In summary, this approach to creating an automated play-through verified the games critical path for every build we made. There is an upfront development cost to creating something like this, but it gives the entire team another level of confidence when pushing commits, catches problems after a commit in less than 30 minutes, allowing developers to react rapidly, and became invaluable for Assemble’s development.
A critical part of the build pipeline is communicating the status back to the team. We run our builds via a small bash script, where we check whether or not the return result from Unity indicates that the process error’d (i.e. non-zero success code)
We then check whether or not it is a compilation failure or a test failure, and if it is a test failure we grep the levels that have failed from the output and assign this to a env var SLACK_MESSAGE which is later consumed by the Jenkins slack plugin.
This then gets posted directly to our slack channel so that the entire team is instantly aware of a build failure, and usefully links to the unity output, and specifically which levels in the integration test failed.
When the issue is resolved, the team is notified again in Slack.
Slack is an inherently noisy place, our team size grew to around 12 at its limit during development and at that size there are a lot of people on a channel, meaning notifications (like a build failure) have the potential to distract a large number of people if not handled carefully.
We had a lot of problems initially due to false positives, either our iPhone SE was in a weird state (iOS update notifications are a bane of my life — pro tip, once your device is working, put it into flight mode, you won’t receive blocking notifications that stop apps from opening), or the tests themselves had some bugs which caused intermittent failures (maybe 1 in 10).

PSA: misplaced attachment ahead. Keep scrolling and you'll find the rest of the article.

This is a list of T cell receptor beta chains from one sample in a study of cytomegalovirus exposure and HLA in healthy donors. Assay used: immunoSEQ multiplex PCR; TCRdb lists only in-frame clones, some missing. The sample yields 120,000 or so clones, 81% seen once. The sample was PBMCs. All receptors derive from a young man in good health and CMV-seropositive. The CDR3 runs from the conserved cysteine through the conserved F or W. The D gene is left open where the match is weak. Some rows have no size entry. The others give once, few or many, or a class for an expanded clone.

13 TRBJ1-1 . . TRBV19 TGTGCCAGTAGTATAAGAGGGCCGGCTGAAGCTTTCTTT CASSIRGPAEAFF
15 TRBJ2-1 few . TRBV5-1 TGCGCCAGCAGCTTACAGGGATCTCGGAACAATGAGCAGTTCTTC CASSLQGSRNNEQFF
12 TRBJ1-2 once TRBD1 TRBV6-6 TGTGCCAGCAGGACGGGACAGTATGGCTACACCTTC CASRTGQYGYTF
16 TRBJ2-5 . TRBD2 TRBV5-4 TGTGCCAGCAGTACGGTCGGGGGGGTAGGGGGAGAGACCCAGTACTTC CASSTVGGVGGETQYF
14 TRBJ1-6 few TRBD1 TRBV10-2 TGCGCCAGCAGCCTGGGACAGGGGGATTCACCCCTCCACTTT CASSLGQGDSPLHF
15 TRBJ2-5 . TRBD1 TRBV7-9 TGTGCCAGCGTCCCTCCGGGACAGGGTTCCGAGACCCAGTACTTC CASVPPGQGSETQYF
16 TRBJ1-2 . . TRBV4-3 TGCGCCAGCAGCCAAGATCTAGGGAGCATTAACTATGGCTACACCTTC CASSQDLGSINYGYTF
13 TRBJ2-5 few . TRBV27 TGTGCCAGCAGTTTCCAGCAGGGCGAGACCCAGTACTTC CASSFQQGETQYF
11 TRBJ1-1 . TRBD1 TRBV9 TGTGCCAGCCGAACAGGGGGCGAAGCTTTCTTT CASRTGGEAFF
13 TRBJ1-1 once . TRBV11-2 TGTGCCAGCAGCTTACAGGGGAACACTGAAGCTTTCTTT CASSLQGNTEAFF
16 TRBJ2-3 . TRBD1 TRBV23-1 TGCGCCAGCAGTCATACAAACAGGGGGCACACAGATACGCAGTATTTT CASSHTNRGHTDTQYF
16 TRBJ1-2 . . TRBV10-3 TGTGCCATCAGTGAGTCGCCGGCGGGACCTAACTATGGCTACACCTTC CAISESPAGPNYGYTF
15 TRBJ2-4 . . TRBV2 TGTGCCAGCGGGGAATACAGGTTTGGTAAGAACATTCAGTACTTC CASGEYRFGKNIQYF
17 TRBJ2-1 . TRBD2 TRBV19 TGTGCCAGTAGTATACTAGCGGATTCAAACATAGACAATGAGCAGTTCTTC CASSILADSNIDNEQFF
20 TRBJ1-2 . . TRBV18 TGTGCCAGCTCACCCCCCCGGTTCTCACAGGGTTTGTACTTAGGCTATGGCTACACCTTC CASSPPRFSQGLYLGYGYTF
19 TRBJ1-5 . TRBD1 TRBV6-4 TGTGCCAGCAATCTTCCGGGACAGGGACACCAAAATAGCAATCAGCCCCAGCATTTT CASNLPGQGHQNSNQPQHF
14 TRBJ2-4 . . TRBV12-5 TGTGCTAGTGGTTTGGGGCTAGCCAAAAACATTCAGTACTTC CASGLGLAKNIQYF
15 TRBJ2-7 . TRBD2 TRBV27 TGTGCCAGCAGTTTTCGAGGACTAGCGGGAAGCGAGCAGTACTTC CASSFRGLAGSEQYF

As a team we wanted to encourage the culture where the less-technical disciplines like design and art would read the build failures and feel empowered to fix it themselves.
Unfortunately, our early technical issues skewed the team’s perception of build failures, leading to the (false) assumption that most issues would need to be resolved by a developer; once we had solved the teething issues it took a fair while to try to readjust team culture to have shared ownership over build failures again. As a result of some of these mistakes I’d suggest the following:
- Try to make sure your integration tests (or any tests) are pretty rock solid from the word go. We threw together a quick solution, and then only took the time to refactor it properly a few months later, incorrectly prioritising it below some early game features.
- Adjust your message rate from your builds to be as limited as possible, our strategy is to notify for the first build failure that occurs, and when it goes back to normal, but no other builds — this means we pair a fail to a success and keep the noise ratio low.
Integrating Builds with Process : JIRA
The next part of the build pipeline to look at is how we integrate it within our workflow. Jira is a powerful tool we adopt for many aspects of production at ustwo games.
Our Jira boards are typically setup to look something like the following (this is a snapshot of our Assemble bug board):
When work is done on a ticket the developer moves the ticket to “In Develop”. This refers to a git branch called “develop”. This means that it is ready for a new build, as our build servers pull from this same develop branch. Once that build is created, we want to transition the tickets into “Ready for QA”, noting the build version number on a field in the ticket.
When this is a manual process it is prone to error; people forget to update their tickets, you have to go hunting for a build that you know your changes are in and copy the right build number, QA have to trust you’ve done this otherwise they end up testing the wrong version, and you quickly end up with miscommunication. To solve this we wanted to automate that process.